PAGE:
Cyber Security and Complex Software Systems Program
The Office of Naval Research Software and Computer Systems program focuses on developing the fundamental principles and models for the design and construction of complex software systems that meet required assurances for security, safety, reliability and performance. It builds upon foundations of mathematical logics and computational complexity but takes into account the uncertainties and constraints of the operational environment. The overall goal is to measurably improve the ability of complex software-intensive systems to meet the information-processing challenges of future naval systems.
Cyber Security sub-program investigates and develops wide-ranging principles and techniques for continuously maintaining confidentiality, integrity, and availability of information and information infrastructures, focusing on the software, the hardware and the network. The program heavily emphasizes on automation and autonomy in the cyber environment, preferring human-on-the-loop paradigm over as human-in-the-loop, whenever possible. The program seeks to establish an autonomic, secure and dependable informational infrastructure toward achieving Information Dominance.
Complex Software sub-program investigates principles, algorithms and methods, and develops software engineering tools for achieving efficient, timely, robust and secure software executables, focusing on science for software construction, correctness and efficiency by revisiting software development and deployment methodology. Efficient, timely, robust and secure software is a requirement for secure information infrastructure toward achieving Information Dominance.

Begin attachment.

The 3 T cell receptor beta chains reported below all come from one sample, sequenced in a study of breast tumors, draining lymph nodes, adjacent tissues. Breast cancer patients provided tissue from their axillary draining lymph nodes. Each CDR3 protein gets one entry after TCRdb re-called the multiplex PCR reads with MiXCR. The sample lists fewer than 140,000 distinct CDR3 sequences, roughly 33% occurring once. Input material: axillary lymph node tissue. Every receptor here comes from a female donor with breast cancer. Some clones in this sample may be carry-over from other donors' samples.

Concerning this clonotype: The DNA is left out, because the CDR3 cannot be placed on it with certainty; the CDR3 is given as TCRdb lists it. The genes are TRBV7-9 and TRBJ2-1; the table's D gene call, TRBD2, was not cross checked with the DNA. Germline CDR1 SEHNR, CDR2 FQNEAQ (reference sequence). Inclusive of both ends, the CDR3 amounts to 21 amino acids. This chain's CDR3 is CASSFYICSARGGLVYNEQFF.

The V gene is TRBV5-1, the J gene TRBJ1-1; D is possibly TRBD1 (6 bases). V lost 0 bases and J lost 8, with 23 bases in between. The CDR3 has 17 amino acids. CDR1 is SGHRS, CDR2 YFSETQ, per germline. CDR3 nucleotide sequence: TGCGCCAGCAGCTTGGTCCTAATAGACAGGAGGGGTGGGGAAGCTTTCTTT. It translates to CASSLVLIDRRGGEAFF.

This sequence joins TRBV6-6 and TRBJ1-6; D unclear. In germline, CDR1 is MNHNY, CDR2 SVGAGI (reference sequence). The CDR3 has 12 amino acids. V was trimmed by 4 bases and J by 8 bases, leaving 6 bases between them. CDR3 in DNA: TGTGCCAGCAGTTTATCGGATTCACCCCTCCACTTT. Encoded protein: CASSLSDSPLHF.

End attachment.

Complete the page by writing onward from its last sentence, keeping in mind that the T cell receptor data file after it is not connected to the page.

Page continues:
The program has several thrust areas that build around the theme of information as a computational resource to be managed, secured and shared in different contexts:
Principles for Correctness and Security Properties: This thrust focuses on developing basic principles to determine the security and performance properties of software systems, the conditions under which these properties hold, and the methods used to prove these properties of interest for systems. Of particular interest are issues involving networked systems adapting to dynamic conditions and threats.
Trusted Network Computing: This thrust focuses on protocols and network configurations that provide a trusted network environment for federated, heterogeneous and distributed computing. It includes the development of new, efficient, provable secure communication protocols, alternative network architectures and new approaches to securing the end hosts. These require better accountability, manageability and performance despite adversarial efforts to disrupt and compromise the network.
Secure Information Management, Sharing and Interaction: This thrust focuses on developing fundamental advancements for secure information sharing between information producers and consumers. As information needs to be shared more widely, it is more susceptible to being compromised, intercepted, modified or fabricated. There is a need for new policy languages and frameworks for federated systems, especially in coalition environments where trust is not fully guaranteed and flexibility of action is needed.
Information Assurance of Cyber-Physical Systems: This thrust focuses on the security of information and processes in systems that involve a tight control and coordination between computational and physical devices, which includes many embedded real-time systems. Problems occur both in ensuring security properties at the boundaries between cyber and physical components as well as ensuring or enforcing any security properties at all for the physical components. Components of both types must be able to generate, share and compute with security-relevant information using a consistent model that enforces a consistent set of security policies.
Note: Proposers are encouraged to contact the program officer to discuss their research interest prior to the submission of formal proposals.
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